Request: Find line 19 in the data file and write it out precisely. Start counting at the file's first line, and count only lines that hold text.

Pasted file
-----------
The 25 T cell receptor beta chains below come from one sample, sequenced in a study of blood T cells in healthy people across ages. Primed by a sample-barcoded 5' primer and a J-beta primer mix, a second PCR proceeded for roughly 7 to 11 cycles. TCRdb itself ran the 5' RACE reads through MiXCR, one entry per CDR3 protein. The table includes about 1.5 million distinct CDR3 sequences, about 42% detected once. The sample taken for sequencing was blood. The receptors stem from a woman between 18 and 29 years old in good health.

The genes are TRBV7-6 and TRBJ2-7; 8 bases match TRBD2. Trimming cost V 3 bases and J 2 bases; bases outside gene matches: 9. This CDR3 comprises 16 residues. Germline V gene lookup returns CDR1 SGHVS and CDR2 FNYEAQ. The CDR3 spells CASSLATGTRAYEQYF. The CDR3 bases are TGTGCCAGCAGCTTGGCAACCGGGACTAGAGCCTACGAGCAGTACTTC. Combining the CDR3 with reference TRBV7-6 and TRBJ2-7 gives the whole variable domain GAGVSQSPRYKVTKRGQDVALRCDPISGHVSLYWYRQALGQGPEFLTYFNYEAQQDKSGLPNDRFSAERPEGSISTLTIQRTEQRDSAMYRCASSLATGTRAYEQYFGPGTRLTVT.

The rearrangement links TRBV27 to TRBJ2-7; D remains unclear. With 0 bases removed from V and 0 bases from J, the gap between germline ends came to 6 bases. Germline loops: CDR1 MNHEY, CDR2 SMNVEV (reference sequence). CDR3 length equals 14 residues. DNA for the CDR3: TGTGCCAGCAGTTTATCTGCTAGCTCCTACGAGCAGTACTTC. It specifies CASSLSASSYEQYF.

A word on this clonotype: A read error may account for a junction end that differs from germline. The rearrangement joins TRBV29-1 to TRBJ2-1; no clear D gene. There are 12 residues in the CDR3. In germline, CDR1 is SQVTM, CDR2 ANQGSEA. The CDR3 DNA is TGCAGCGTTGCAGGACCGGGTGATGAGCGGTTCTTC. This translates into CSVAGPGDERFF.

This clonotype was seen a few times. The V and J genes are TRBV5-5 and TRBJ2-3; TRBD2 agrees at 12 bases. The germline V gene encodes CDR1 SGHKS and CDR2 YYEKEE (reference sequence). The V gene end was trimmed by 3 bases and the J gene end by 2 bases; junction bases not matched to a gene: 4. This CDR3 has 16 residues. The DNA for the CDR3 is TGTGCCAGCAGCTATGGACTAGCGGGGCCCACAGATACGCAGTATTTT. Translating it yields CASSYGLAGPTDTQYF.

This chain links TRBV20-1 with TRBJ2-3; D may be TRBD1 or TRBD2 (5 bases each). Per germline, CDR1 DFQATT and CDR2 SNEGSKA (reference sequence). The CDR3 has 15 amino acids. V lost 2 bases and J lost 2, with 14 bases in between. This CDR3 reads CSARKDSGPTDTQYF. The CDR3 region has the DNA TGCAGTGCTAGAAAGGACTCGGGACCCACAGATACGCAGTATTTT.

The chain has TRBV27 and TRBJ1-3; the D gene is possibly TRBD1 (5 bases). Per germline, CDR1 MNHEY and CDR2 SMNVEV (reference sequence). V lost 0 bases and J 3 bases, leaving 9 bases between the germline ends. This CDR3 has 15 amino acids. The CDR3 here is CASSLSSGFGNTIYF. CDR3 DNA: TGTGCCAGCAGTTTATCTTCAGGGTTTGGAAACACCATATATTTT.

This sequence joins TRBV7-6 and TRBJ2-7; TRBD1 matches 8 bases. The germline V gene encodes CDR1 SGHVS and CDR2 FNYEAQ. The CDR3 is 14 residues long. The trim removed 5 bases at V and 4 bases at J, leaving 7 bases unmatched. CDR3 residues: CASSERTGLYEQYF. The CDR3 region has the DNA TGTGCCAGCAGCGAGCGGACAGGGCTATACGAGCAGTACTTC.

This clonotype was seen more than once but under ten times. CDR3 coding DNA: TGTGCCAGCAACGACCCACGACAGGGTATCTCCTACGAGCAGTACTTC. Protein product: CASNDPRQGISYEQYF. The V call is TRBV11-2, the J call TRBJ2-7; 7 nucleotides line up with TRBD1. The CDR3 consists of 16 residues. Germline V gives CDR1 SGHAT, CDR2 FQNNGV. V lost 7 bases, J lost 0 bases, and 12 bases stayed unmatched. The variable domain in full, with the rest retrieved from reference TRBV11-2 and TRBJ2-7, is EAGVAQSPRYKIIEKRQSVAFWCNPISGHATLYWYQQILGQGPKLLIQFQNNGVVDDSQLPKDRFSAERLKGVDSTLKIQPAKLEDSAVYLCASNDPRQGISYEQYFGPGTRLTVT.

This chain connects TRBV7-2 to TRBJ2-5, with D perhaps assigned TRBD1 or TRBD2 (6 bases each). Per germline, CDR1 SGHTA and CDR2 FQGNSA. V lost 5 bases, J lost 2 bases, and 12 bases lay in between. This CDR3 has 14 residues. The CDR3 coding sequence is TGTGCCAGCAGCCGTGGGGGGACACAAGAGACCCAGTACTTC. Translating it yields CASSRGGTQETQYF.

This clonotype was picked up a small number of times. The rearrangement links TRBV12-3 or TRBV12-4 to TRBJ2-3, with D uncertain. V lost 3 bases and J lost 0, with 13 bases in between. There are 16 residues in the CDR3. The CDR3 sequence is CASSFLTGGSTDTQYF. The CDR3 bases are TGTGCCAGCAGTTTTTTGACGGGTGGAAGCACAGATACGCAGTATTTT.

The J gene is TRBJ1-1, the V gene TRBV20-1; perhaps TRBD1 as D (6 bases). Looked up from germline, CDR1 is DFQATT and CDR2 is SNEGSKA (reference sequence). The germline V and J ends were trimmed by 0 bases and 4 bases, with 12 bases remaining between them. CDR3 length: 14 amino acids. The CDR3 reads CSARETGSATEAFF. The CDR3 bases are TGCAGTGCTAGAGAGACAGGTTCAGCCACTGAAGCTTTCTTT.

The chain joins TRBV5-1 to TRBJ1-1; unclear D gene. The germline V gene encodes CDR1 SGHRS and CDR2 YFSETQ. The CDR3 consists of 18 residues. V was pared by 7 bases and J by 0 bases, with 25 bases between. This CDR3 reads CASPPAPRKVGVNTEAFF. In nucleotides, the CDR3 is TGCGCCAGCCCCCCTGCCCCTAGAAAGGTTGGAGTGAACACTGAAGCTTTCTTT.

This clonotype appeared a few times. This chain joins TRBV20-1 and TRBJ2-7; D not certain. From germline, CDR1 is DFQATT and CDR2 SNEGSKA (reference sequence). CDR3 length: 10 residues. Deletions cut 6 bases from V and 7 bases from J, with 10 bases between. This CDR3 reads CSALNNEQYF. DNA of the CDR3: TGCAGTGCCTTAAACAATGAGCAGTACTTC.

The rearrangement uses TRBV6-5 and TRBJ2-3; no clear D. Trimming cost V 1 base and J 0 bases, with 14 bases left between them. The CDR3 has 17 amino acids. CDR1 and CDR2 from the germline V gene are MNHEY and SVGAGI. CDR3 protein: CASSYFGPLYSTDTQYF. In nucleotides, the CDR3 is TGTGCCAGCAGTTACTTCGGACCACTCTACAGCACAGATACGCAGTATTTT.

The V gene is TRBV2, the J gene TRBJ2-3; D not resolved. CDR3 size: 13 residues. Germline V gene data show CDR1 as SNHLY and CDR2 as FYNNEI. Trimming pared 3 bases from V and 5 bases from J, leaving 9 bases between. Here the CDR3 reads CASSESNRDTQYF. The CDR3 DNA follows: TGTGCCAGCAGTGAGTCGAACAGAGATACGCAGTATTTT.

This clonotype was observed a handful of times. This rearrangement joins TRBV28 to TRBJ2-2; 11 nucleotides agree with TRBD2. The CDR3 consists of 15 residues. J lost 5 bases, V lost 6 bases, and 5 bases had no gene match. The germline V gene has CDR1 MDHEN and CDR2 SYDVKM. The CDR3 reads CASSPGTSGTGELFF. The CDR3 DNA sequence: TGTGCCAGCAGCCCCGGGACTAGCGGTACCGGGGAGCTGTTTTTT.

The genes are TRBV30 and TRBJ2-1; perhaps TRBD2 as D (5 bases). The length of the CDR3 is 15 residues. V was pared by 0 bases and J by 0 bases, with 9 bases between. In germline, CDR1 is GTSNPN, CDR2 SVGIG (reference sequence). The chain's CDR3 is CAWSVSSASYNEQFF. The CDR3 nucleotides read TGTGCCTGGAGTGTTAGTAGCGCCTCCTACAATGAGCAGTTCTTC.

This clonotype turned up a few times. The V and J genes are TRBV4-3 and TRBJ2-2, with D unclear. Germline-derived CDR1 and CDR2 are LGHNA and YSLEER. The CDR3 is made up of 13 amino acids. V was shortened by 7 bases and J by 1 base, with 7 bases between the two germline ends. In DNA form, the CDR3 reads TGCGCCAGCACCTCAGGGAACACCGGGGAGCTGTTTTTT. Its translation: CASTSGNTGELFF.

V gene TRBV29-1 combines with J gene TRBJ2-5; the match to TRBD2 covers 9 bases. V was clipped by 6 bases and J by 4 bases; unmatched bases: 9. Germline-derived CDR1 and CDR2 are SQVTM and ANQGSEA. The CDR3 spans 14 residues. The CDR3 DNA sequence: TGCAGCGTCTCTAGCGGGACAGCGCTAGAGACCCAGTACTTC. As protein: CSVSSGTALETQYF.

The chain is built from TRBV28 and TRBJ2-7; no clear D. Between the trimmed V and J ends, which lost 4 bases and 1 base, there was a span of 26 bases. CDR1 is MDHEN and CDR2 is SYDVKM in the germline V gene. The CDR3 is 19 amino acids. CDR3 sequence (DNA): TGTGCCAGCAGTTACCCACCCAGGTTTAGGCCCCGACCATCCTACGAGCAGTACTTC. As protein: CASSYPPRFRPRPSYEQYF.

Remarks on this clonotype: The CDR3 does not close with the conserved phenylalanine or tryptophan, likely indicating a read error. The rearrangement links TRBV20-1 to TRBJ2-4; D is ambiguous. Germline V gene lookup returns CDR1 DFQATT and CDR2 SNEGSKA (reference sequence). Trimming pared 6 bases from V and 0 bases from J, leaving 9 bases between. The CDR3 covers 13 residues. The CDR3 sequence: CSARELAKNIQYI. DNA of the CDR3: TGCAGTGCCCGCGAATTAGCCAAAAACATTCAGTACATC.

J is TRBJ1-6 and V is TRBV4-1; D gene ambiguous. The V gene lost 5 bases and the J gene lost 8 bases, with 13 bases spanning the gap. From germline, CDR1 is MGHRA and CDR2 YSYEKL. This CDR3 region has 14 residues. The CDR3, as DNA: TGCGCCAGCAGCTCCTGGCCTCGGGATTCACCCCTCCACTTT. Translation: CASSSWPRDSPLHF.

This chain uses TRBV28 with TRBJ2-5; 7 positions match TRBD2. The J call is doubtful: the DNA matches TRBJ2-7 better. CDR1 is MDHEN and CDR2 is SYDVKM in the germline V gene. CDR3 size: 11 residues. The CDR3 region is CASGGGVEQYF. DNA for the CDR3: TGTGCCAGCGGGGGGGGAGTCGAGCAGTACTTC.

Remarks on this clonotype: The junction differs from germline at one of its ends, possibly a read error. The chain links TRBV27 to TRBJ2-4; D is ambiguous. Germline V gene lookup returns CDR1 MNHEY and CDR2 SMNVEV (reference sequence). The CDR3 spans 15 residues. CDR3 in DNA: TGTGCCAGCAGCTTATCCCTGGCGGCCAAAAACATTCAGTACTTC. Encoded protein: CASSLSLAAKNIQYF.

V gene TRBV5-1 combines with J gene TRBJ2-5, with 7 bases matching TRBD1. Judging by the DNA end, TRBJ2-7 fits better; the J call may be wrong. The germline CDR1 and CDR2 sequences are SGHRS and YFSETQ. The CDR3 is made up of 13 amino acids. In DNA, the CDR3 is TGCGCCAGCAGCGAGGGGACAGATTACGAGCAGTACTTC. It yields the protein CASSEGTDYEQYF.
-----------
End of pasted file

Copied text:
This clonotype turned up a few times. The V and J genes are TRBV4-3 and TRBJ2-2, with D unclear. Germline-derived CDR1 and CDR2 are LGHNA and YSLEER. The CDR3 is made up of 13 amino acids. V was shortened by 7 bases and J by 1 base, with 7 bases between the two germline ends. In DNA form, the CDR3 reads TGCGCCAGCACCTCAGGGAACACCGGGGAGCTGTTTTTT. Its translation: CASTSGNTGELFF.